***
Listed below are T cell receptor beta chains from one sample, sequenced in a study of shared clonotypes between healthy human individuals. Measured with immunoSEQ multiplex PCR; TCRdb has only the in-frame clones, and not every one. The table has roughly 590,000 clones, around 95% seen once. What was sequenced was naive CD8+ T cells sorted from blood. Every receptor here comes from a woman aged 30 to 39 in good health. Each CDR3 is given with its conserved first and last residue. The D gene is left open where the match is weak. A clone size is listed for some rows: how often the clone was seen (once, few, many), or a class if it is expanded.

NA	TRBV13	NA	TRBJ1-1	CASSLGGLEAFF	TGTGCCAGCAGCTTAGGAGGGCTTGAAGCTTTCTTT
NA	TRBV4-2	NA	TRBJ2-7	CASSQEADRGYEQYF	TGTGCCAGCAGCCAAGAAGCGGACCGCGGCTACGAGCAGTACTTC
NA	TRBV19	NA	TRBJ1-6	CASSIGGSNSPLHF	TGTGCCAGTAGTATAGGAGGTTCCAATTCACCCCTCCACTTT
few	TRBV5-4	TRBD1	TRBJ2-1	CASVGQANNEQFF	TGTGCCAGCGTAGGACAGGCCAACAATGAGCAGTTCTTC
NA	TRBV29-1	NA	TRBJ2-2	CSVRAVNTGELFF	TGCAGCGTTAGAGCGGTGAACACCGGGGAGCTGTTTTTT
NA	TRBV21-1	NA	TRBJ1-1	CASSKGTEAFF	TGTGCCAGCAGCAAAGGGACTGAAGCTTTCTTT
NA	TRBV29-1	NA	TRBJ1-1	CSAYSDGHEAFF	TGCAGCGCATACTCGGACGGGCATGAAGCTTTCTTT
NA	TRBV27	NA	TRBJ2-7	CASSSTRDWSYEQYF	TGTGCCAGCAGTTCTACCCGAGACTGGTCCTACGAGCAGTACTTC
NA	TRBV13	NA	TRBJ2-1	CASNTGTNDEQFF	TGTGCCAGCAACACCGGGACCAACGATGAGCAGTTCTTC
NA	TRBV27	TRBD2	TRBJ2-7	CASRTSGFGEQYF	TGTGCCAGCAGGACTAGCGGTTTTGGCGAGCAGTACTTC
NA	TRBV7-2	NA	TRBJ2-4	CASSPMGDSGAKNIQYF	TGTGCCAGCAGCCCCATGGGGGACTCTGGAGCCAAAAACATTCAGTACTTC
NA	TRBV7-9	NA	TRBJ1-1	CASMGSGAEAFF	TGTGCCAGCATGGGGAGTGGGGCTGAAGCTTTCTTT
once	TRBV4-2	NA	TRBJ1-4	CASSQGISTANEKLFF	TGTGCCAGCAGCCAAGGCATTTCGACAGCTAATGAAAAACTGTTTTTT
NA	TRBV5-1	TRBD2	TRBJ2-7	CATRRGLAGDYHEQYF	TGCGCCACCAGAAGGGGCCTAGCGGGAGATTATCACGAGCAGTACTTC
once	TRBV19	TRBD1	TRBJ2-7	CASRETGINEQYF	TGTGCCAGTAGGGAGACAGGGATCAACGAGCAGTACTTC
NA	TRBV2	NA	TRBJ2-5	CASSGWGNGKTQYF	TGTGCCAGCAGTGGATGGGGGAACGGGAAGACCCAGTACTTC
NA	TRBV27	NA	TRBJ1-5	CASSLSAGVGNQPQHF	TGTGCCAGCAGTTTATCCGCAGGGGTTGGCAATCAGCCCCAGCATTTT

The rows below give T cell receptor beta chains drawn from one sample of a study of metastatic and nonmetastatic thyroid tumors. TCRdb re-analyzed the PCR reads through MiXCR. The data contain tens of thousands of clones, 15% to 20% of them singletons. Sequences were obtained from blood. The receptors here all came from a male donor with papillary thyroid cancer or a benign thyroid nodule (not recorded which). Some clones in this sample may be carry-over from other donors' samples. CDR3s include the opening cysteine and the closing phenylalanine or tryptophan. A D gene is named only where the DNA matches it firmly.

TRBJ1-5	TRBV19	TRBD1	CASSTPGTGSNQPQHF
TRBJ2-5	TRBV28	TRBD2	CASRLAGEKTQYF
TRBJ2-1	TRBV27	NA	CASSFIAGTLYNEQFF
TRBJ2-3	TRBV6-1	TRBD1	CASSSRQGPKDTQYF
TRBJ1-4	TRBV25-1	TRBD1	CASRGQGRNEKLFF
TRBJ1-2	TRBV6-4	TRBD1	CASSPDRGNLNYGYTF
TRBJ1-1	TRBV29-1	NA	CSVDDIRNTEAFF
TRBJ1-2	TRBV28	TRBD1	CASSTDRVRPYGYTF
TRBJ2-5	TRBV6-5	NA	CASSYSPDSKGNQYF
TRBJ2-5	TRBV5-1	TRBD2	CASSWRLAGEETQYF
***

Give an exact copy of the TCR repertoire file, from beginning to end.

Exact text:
Listed below are T cell receptor beta chains from one sample, sequenced in a study of shared clonotypes between healthy human individuals. Measured with immunoSEQ multiplex PCR; TCRdb has only the in-frame clones, and not every one. The table has roughly 590,000 clones, around 95% seen once. What was sequenced was naive CD8+ T cells sorted from blood. Every receptor here comes from a woman aged 30 to 39 in good health. Each CDR3 is given with its conserved first and last residue. The D gene is left open where the match is weak. A clone size is listed for some rows: how often the clone was seen (once, few, many), or a class if it is expanded.

NA	TRBV13	NA	TRBJ1-1	CASSLGGLEAFF	TGTGCCAGCAGCTTAGGAGGGCTTGAAGCTTTCTTT
NA	TRBV4-2	NA	TRBJ2-7	CASSQEADRGYEQYF	TGTGCCAGCAGCCAAGAAGCGGACCGCGGCTACGAGCAGTACTTC
NA	TRBV19	NA	TRBJ1-6	CASSIGGSNSPLHF	TGTGCCAGTAGTATAGGAGGTTCCAATTCACCCCTCCACTTT
few	TRBV5-4	TRBD1	TRBJ2-1	CASVGQANNEQFF	TGTGCCAGCGTAGGACAGGCCAACAATGAGCAGTTCTTC
NA	TRBV29-1	NA	TRBJ2-2	CSVRAVNTGELFF	TGCAGCGTTAGAGCGGTGAACACCGGGGAGCTGTTTTTT
NA	TRBV21-1	NA	TRBJ1-1	CASSKGTEAFF	TGTGCCAGCAGCAAAGGGACTGAAGCTTTCTTT
NA	TRBV29-1	NA	TRBJ1-1	CSAYSDGHEAFF	TGCAGCGCATACTCGGACGGGCATGAAGCTTTCTTT
NA	TRBV27	NA	TRBJ2-7	CASSSTRDWSYEQYF	TGTGCCAGCAGTTCTACCCGAGACTGGTCCTACGAGCAGTACTTC
NA	TRBV13	NA	TRBJ2-1	CASNTGTNDEQFF	TGTGCCAGCAACACCGGGACCAACGATGAGCAGTTCTTC
NA	TRBV27	TRBD2	TRBJ2-7	CASRTSGFGEQYF	TGTGCCAGCAGGACTAGCGGTTTTGGCGAGCAGTACTTC
NA	TRBV7-2	NA	TRBJ2-4	CASSPMGDSGAKNIQYF	TGTGCCAGCAGCCCCATGGGGGACTCTGGAGCCAAAAACATTCAGTACTTC
NA	TRBV7-9	NA	TRBJ1-1	CASMGSGAEAFF	TGTGCCAGCATGGGGAGTGGGGCTGAAGCTTTCTTT
once	TRBV4-2	NA	TRBJ1-4	CASSQGISTANEKLFF	TGTGCCAGCAGCCAAGGCATTTCGACAGCTAATGAAAAACTGTTTTTT
NA	TRBV5-1	TRBD2	TRBJ2-7	CATRRGLAGDYHEQYF	TGCGCCACCAGAAGGGGCCTAGCGGGAGATTATCACGAGCAGTACTTC
once	TRBV19	TRBD1	TRBJ2-7	CASRETGINEQYF	TGTGCCAGTAGGGAGACAGGGATCAACGAGCAGTACTTC
NA	TRBV2	NA	TRBJ2-5	CASSGWGNGKTQYF	TGTGCCAGCAGTGGATGGGGGAACGGGAAGACCCAGTACTTC
NA	TRBV27	NA	TRBJ1-5	CASSLSAGVGNQPQHF	TGTGCCAGCAGTTTATCCGCAGGGGTTGGCAATCAGCCCCAGCATTTT

The rows below give T cell receptor beta chains drawn from one sample of a study of metastatic and nonmetastatic thyroid tumors. TCRdb re-analyzed the PCR reads through MiXCR. The data contain tens of thousands of clones, 15% to 20% of them singletons. Sequences were obtained from blood. The receptors here all came from a male donor with papillary thyroid cancer or a benign thyroid nodule (not recorded which). Some clones in this sample may be carry-over from other donors' samples. CDR3s include the opening cysteine and the closing phenylalanine or tryptophan. A D gene is named only where the DNA matches it firmly.

TRBJ1-5	TRBV19	TRBD1	CASSTPGTGSNQPQHF
TRBJ2-5	TRBV28	TRBD2	CASRLAGEKTQYF
TRBJ2-1	TRBV27	NA	CASSFIAGTLYNEQFF
TRBJ2-3	TRBV6-1	TRBD1	CASSSRQGPKDTQYF
TRBJ1-4	TRBV25-1	TRBD1	CASRGQGRNEKLFF
TRBJ1-2	TRBV6-4	TRBD1	CASSPDRGNLNYGYTF
TRBJ1-1	TRBV29-1	NA	CSVDDIRNTEAFF
TRBJ1-2	TRBV28	TRBD1	CASSTDRVRPYGYTF
TRBJ2-5	TRBV6-5	NA	CASSYSPDSKGNQYF
TRBJ2-5	TRBV5-1	TRBD2	CASSWRLAGEETQYF